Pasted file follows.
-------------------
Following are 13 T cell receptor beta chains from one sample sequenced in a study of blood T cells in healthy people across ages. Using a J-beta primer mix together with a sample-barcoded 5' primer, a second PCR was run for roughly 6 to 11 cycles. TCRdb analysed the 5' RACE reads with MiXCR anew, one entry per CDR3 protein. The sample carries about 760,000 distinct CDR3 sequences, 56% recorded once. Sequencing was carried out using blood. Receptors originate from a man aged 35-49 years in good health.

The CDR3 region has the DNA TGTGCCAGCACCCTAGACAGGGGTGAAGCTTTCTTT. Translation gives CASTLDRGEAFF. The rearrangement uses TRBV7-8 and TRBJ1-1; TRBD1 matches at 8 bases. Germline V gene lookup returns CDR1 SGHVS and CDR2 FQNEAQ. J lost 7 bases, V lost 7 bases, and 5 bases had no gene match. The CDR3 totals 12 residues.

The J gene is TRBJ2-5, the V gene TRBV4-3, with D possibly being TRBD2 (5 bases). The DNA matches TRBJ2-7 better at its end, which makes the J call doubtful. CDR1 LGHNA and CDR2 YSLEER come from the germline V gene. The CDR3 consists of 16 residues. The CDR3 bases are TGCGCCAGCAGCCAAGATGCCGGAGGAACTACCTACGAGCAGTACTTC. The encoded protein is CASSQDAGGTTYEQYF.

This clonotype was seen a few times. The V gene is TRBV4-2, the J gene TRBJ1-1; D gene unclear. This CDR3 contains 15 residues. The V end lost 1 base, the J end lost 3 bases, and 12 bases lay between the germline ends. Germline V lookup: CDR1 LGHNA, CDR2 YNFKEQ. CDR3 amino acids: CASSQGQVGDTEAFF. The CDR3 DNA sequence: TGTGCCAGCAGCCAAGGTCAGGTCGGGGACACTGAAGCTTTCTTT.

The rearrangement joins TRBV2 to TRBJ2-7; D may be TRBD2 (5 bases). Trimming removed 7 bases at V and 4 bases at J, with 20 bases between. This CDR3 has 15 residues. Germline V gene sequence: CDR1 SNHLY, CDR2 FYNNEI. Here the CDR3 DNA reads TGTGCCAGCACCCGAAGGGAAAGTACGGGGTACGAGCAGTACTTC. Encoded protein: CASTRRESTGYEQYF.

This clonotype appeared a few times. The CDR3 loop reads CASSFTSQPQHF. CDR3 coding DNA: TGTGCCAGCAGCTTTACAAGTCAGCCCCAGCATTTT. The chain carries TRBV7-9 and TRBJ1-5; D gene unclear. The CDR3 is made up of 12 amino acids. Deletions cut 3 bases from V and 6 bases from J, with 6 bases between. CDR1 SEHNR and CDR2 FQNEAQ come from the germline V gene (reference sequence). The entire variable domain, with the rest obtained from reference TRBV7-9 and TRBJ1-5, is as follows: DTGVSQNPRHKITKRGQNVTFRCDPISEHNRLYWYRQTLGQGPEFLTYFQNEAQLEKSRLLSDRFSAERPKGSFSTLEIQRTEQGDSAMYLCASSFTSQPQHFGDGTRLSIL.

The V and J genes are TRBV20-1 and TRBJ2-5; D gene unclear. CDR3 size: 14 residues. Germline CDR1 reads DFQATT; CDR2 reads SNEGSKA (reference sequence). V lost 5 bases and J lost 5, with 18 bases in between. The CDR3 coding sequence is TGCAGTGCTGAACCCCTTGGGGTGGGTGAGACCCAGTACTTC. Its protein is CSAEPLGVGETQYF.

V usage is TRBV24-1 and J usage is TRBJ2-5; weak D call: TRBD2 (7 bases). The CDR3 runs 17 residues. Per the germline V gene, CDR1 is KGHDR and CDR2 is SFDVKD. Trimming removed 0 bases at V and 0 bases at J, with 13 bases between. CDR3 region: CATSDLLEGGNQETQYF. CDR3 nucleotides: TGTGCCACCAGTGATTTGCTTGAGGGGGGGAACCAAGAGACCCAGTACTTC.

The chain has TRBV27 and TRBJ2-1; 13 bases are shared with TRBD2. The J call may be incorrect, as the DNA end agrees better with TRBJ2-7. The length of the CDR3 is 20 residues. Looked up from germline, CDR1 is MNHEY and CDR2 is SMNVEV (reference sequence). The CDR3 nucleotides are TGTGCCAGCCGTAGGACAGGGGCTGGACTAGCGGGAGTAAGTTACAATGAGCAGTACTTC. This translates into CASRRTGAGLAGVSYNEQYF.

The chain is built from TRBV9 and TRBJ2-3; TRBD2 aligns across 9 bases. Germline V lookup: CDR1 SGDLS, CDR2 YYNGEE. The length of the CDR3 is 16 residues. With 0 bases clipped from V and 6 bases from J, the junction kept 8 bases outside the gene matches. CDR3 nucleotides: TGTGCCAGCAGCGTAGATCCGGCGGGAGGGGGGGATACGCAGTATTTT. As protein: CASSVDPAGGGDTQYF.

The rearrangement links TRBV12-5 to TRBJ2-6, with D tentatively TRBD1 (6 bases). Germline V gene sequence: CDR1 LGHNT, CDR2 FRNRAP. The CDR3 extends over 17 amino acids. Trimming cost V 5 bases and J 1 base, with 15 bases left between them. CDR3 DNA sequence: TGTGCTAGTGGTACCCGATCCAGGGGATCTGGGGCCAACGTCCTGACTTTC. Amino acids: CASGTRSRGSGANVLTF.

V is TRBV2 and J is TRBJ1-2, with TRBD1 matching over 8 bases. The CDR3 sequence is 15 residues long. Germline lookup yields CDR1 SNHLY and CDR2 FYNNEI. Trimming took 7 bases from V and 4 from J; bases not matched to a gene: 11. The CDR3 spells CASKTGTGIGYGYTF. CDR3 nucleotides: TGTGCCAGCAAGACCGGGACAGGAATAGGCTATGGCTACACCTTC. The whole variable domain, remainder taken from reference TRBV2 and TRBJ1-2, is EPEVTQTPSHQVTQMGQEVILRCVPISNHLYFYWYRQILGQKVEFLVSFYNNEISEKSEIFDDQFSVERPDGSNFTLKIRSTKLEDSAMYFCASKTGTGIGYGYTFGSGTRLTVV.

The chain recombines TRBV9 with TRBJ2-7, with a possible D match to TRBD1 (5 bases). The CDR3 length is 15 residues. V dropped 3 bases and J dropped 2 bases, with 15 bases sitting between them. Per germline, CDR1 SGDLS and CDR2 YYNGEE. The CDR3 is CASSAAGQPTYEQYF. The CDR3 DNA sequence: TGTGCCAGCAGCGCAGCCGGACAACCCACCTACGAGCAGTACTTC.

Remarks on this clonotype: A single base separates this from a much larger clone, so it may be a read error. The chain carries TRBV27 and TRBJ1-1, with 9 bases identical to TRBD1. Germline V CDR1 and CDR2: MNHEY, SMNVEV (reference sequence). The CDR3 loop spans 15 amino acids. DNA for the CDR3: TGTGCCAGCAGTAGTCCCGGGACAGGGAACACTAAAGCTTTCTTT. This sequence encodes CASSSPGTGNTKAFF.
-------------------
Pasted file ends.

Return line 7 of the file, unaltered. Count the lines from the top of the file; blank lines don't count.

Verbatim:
The V and J genes are TRBV20-1 and TRBJ2-5; D gene unclear. CDR3 size: 14 residues. Germline CDR1 reads DFQATT; CDR2 reads SNEGSKA (reference sequence). V lost 5 bases and J lost 5, with 18 bases in between. The CDR3 coding sequence is TGCAGTGCTGAACCCCTTGGGGTGGGTGAGACCCAGTACTTC. Its protein is CSAEPLGVGETQYF.